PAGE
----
I want everyone to experience this incredible system, but as written, it’d be difficult for solo players and campaign gamers. Here are some additional rules developed to allow both types of gamers a chance to indulge.
In my last article I spoke about GMs knowing and adjusting to their players: today I explore the oft ignored subject of players assisting their GMs in return!
When the reaper comes for your players’ characters, will you stay his hand? Can you? Today, I’m talking about strategies for dealing with death in story-driven games to help you answer the question: What do you do when the scythe drops?
As roleplayers who take on the responsibility of creating vast worlds not only are we leaving a gigantic hole in our setting’s construction if we leave out sports, we’re also missing one of the easiest ways to define places and people as a whole.
All RPGs have one thing in common: people. Gaming is a social experience and, therefore, poses potential social problems. Let’s face it, we’ve all experienced the arguments, the screaming matches, the declarations of war and death threats. It’s not the game’s fault; people are naturally competitive and role-playing games are a perfect battleground for disaster. But this doesn’t have to be the case.
A well crafted game is designed to tell a story; one that your players will live out vicariously through their characters. As with any good story, you’ll need to bring conflict to the players. Most games out there revolve around combat, so your best bet in creating that dynamic story is to have a dynamic villain to set the tone.
Add a new dimension to combat with the Momentum Deck, a set of rules for using normal playing cards to spice up the battlefield.
What up pirates, ninjas, knights and other assorted archetypes!
So as much as getting paid to blog about role playing games would be awesome, I’m sad to say that it isn’t so and I have, like most of you, a day-job. Mine unfortunately comes with certain rules and regulations, one being that I must move every few years. I don’t exactly get to decide when, nor do I know how long I’ll be at my next location for, so as a result many of my plans as a Game Master never see fruition, but it does constantly keep me on my toes, expands my network of contacts, and lets me play with a myriad of different types of gamers. Different kinds of gamers want different things though, so if we can figure out what they want exactly, or at least what’s tasty to their brain-palate, we can craft something that will catch and hold with them.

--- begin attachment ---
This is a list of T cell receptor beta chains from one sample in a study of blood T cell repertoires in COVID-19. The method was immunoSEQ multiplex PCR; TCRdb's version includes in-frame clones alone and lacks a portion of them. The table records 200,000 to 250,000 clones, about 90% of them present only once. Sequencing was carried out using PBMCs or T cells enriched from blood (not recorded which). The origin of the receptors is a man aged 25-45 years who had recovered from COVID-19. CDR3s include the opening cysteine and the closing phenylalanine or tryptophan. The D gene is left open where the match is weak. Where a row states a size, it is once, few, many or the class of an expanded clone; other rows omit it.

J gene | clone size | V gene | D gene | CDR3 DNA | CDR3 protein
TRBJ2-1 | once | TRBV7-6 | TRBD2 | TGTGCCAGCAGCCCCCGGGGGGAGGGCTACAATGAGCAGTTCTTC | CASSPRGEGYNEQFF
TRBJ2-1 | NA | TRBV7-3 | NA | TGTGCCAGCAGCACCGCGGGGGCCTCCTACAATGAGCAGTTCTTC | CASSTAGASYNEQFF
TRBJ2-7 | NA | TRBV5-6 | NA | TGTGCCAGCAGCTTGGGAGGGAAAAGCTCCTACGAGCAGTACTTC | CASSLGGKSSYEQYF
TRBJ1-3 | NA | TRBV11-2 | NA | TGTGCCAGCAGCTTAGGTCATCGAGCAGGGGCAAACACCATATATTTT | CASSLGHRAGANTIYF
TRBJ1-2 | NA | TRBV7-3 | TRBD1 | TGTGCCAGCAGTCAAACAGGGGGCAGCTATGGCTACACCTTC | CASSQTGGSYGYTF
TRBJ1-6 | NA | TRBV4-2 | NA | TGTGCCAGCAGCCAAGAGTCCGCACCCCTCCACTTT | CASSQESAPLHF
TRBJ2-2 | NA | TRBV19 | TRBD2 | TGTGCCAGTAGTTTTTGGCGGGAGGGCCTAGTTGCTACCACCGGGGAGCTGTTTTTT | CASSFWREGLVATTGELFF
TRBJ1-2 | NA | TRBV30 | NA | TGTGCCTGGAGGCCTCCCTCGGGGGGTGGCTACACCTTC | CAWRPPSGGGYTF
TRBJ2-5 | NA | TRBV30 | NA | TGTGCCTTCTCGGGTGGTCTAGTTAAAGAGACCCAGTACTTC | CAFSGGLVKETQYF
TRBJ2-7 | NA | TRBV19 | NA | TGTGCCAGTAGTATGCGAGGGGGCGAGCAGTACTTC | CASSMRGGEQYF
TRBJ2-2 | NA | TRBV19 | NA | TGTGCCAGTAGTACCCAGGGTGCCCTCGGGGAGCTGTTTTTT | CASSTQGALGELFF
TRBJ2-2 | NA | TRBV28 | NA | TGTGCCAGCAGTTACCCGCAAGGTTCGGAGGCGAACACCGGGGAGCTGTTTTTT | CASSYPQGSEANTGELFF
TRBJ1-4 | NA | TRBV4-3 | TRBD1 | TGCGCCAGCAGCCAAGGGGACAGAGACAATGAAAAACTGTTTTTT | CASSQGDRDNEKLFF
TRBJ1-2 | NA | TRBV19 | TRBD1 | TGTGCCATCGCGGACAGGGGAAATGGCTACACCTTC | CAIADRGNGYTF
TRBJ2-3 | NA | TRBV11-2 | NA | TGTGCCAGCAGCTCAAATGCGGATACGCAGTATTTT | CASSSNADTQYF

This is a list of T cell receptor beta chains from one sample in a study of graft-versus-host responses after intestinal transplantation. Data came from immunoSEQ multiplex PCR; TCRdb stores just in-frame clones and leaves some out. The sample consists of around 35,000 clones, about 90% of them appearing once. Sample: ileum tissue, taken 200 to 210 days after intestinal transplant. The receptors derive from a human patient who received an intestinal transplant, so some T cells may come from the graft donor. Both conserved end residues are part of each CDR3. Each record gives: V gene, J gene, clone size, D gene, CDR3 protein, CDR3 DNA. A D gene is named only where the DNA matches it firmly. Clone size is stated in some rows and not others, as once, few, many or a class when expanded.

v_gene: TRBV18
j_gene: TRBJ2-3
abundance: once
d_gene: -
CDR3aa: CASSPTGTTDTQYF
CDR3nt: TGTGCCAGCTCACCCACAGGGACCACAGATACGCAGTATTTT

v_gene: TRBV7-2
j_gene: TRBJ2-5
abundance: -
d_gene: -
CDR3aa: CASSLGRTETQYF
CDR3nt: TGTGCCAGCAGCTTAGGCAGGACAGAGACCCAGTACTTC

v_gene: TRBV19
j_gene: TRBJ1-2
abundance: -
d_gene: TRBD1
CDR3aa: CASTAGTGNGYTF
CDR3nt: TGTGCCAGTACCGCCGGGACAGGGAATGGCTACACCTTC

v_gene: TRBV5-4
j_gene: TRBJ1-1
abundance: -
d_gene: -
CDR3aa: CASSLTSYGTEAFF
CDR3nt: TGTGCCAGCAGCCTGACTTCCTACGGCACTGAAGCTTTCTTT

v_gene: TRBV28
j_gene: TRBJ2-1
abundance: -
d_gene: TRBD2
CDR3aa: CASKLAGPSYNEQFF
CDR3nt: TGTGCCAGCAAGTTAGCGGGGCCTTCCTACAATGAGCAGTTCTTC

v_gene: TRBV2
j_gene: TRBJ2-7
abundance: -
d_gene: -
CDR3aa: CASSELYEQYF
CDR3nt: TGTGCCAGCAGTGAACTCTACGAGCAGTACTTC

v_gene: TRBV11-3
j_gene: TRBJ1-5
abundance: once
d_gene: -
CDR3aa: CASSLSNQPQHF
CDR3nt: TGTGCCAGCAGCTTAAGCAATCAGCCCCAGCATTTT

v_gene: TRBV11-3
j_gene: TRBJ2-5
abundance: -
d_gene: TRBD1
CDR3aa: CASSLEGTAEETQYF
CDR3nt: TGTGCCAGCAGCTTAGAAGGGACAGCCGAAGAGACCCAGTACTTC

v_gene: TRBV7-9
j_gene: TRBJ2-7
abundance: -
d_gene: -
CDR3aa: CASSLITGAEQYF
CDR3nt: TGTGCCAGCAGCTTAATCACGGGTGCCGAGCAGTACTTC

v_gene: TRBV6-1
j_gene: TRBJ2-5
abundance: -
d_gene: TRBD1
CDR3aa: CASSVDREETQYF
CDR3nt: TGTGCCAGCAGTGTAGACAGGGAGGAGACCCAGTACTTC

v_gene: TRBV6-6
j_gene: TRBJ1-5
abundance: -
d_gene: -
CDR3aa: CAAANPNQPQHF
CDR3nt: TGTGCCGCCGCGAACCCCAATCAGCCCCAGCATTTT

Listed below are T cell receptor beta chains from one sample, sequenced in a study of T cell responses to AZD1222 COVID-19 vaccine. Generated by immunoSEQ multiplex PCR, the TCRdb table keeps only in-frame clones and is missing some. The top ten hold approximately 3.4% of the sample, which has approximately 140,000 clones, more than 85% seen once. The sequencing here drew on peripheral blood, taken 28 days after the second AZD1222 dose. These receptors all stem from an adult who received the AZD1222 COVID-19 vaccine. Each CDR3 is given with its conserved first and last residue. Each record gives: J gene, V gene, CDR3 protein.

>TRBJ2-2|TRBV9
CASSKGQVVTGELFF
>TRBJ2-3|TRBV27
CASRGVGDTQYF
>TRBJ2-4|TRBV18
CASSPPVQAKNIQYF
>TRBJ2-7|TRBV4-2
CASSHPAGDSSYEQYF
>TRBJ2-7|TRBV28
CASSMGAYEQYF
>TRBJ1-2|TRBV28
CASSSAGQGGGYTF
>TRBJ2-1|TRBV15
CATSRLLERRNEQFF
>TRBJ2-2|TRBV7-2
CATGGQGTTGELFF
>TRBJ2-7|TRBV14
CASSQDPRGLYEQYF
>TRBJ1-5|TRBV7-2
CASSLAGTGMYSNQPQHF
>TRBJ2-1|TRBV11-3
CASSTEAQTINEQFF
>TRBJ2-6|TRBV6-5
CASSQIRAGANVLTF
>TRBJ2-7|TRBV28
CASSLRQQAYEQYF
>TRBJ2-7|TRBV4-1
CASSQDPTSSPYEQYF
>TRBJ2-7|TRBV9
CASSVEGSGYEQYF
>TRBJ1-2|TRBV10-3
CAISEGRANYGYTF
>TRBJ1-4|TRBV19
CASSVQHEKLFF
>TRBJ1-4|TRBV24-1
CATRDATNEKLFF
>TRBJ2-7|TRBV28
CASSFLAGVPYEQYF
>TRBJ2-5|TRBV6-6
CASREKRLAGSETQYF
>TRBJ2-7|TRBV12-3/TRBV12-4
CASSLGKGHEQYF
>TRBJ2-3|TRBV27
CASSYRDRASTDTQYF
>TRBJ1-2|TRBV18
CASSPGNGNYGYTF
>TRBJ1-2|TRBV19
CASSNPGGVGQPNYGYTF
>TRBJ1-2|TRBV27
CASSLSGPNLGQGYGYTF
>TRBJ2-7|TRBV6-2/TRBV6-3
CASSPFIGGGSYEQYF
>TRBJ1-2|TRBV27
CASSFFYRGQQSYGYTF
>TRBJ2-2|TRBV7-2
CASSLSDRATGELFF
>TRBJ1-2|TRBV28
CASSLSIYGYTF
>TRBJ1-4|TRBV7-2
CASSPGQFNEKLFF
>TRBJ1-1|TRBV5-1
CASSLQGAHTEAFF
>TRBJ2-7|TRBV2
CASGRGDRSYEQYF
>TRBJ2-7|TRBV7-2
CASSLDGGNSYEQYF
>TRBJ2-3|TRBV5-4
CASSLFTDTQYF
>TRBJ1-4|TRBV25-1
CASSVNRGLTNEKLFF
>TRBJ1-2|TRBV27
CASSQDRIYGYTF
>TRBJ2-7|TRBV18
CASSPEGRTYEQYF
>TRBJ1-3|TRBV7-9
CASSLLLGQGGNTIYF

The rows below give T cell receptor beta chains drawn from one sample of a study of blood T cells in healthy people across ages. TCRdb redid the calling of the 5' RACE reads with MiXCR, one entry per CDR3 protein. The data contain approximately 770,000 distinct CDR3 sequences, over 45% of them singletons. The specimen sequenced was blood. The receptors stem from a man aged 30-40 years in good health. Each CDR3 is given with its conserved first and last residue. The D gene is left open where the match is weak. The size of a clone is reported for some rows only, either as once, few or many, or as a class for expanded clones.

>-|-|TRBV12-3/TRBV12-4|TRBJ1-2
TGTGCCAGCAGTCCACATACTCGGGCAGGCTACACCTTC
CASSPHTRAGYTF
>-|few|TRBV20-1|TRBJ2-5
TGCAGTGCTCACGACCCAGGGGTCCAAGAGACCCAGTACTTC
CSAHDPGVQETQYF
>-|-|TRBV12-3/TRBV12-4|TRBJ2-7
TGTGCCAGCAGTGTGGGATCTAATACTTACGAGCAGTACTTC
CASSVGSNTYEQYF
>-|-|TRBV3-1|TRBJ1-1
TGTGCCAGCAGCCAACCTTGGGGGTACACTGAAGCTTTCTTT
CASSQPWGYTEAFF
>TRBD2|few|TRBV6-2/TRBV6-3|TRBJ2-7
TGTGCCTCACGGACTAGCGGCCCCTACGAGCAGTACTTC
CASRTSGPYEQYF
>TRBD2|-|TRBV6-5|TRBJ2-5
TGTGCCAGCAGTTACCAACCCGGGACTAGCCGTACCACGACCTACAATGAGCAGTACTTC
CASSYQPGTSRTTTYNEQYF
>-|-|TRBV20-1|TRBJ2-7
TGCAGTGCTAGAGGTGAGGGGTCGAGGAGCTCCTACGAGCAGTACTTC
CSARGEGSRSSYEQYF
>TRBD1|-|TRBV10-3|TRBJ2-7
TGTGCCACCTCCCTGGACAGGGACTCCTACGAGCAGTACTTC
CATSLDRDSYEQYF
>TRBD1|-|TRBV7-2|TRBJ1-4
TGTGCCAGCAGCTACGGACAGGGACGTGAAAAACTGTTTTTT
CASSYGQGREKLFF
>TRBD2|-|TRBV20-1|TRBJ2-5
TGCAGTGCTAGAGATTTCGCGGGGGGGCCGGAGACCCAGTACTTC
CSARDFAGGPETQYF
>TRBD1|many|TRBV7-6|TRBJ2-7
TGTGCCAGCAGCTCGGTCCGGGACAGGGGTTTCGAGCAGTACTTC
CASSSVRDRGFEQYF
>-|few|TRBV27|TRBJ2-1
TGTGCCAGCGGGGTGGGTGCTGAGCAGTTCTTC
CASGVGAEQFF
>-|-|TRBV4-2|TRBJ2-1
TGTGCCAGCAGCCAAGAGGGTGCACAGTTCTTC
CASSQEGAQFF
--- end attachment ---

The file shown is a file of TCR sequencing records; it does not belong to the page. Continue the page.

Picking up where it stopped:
I was sitting down with my significant other the other day while she was in the midst of a character creation session for a horror game I was going to run. Being relatively new to the gaming community, it helps her make characters if I ask questions like “Where do they work? What’s their favorite color? What are their hobbies?”
About a half hour later she looked at her character sheet and made a great big pouty frown that I recognized as artistic frustration and worry. When I asked her what was wrong she said some terrible and terrific magic words:
“She’s just like me.”
Gaming as a young adult is different from gaming in high school. You have less free time, pulling all-nighters is a bigger deal, and unless you’re lucky or outgoing, most of your old cronies are more than a bike ride away. Overcoming these obstacles and maintaining a healthy relationship with the hobby demands care; because you can’t game harder, you have to game smarter. That means making the most of the time you do have.
Gm tips 5